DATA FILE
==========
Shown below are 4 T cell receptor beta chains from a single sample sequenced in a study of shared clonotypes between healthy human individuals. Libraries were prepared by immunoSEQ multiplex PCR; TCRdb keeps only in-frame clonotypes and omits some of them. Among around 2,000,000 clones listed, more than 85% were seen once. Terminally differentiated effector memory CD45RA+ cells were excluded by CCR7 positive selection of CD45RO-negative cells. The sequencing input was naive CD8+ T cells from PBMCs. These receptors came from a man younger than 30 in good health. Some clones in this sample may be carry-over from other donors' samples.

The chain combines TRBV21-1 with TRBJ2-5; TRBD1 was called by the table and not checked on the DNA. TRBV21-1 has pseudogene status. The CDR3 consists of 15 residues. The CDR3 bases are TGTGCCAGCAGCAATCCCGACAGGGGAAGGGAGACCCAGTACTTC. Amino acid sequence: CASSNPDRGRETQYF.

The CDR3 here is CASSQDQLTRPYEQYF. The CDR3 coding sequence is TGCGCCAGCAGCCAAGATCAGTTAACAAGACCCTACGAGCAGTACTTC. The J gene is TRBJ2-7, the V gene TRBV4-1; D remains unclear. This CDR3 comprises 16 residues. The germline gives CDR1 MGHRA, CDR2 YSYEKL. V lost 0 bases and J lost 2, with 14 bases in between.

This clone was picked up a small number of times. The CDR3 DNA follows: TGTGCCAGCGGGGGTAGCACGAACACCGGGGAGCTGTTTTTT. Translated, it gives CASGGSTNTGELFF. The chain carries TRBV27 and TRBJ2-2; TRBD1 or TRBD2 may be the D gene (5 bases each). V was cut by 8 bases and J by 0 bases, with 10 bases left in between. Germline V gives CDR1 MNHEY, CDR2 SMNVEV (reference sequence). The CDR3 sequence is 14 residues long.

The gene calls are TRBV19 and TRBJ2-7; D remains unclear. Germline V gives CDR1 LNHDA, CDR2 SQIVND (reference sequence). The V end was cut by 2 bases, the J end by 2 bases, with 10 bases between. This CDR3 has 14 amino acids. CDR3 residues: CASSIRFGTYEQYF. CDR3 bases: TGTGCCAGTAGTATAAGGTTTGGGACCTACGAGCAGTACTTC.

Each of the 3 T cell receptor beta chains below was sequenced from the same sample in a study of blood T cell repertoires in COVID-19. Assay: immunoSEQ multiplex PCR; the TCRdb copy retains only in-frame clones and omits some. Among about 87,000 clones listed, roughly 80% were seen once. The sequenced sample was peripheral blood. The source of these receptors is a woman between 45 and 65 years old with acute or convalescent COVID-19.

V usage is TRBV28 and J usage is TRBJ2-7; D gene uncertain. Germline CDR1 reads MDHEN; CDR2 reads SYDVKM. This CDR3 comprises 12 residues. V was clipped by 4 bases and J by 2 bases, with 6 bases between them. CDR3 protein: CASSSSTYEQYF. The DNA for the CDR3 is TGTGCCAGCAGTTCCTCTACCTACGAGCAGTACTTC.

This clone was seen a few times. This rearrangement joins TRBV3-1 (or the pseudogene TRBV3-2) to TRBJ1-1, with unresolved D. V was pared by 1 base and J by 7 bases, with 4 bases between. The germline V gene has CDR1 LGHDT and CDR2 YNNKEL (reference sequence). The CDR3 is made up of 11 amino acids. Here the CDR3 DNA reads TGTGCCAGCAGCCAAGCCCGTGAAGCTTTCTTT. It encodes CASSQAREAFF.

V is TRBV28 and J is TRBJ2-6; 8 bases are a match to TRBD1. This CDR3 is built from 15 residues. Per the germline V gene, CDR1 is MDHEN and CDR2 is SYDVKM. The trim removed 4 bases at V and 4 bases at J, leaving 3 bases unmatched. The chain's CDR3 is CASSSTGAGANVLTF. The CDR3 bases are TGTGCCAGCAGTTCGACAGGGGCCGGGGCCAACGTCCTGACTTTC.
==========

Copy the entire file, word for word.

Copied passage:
Shown below are 4 T cell receptor beta chains from a single sample sequenced in a study of shared clonotypes between healthy human individuals. Libraries were prepared by immunoSEQ multiplex PCR; TCRdb keeps only in-frame clonotypes and omits some of them. Among around 2,000,000 clones listed, more than 85% were seen once. Terminally differentiated effector memory CD45RA+ cells were excluded by CCR7 positive selection of CD45RO-negative cells. The sequencing input was naive CD8+ T cells from PBMCs. These receptors came from a man younger than 30 in good health. Some clones in this sample may be carry-over from other donors' samples.

The chain combines TRBV21-1 with TRBJ2-5; TRBD1 was called by the table and not checked on the DNA. TRBV21-1 has pseudogene status. The CDR3 consists of 15 residues. The CDR3 bases are TGTGCCAGCAGCAATCCCGACAGGGGAAGGGAGACCCAGTACTTC. Amino acid sequence: CASSNPDRGRETQYF.

The CDR3 here is CASSQDQLTRPYEQYF. The CDR3 coding sequence is TGCGCCAGCAGCCAAGATCAGTTAACAAGACCCTACGAGCAGTACTTC. The J gene is TRBJ2-7, the V gene TRBV4-1; D remains unclear. This CDR3 comprises 16 residues. The germline gives CDR1 MGHRA, CDR2 YSYEKL. V lost 0 bases and J lost 2, with 14 bases in between.

This clone was picked up a small number of times. The CDR3 DNA follows: TGTGCCAGCGGGGGTAGCACGAACACCGGGGAGCTGTTTTTT. Translated, it gives CASGGSTNTGELFF. The chain carries TRBV27 and TRBJ2-2; TRBD1 or TRBD2 may be the D gene (5 bases each). V was cut by 8 bases and J by 0 bases, with 10 bases left in between. Germline V gives CDR1 MNHEY, CDR2 SMNVEV (reference sequence). The CDR3 sequence is 14 residues long.

The gene calls are TRBV19 and TRBJ2-7; D remains unclear. Germline V gives CDR1 LNHDA, CDR2 SQIVND (reference sequence). The V end was cut by 2 bases, the J end by 2 bases, with 10 bases between. This CDR3 has 14 amino acids. CDR3 residues: CASSIRFGTYEQYF. CDR3 bases: TGTGCCAGTAGTATAAGGTTTGGGACCTACGAGCAGTACTTC.

Each of the 3 T cell receptor beta chains below was sequenced from the same sample in a study of blood T cell repertoires in COVID-19. Assay: immunoSEQ multiplex PCR; the TCRdb copy retains only in-frame clones and omits some. Among about 87,000 clones listed, roughly 80% were seen once. The sequenced sample was peripheral blood. The source of these receptors is a woman between 45 and 65 years old with acute or convalescent COVID-19.

V usage is TRBV28 and J usage is TRBJ2-7; D gene uncertain. Germline CDR1 reads MDHEN; CDR2 reads SYDVKM. This CDR3 comprises 12 residues. V was clipped by 4 bases and J by 2 bases, with 6 bases between them. CDR3 protein: CASSSSTYEQYF. The DNA for the CDR3 is TGTGCCAGCAGTTCCTCTACCTACGAGCAGTACTTC.

This clone was seen a few times. This rearrangement joins TRBV3-1 (or the pseudogene TRBV3-2) to TRBJ1-1, with unresolved D. V was pared by 1 base and J by 7 bases, with 4 bases between. The germline V gene has CDR1 LGHDT and CDR2 YNNKEL (reference sequence). The CDR3 is made up of 11 amino acids. Here the CDR3 DNA reads TGTGCCAGCAGCCAAGCCCGTGAAGCTTTCTTT. It encodes CASSQAREAFF.

V is TRBV28 and J is TRBJ2-6; 8 bases are a match to TRBD1. This CDR3 is built from 15 residues. Per the germline V gene, CDR1 is MDHEN and CDR2 is SYDVKM. The trim removed 4 bases at V and 4 bases at J, leaving 3 bases unmatched. The chain's CDR3 is CASSSTGAGANVLTF. The CDR3 bases are TGTGCCAGCAGTTCGACAGGGGCCGGGGCCAACGTCCTGACTTTC.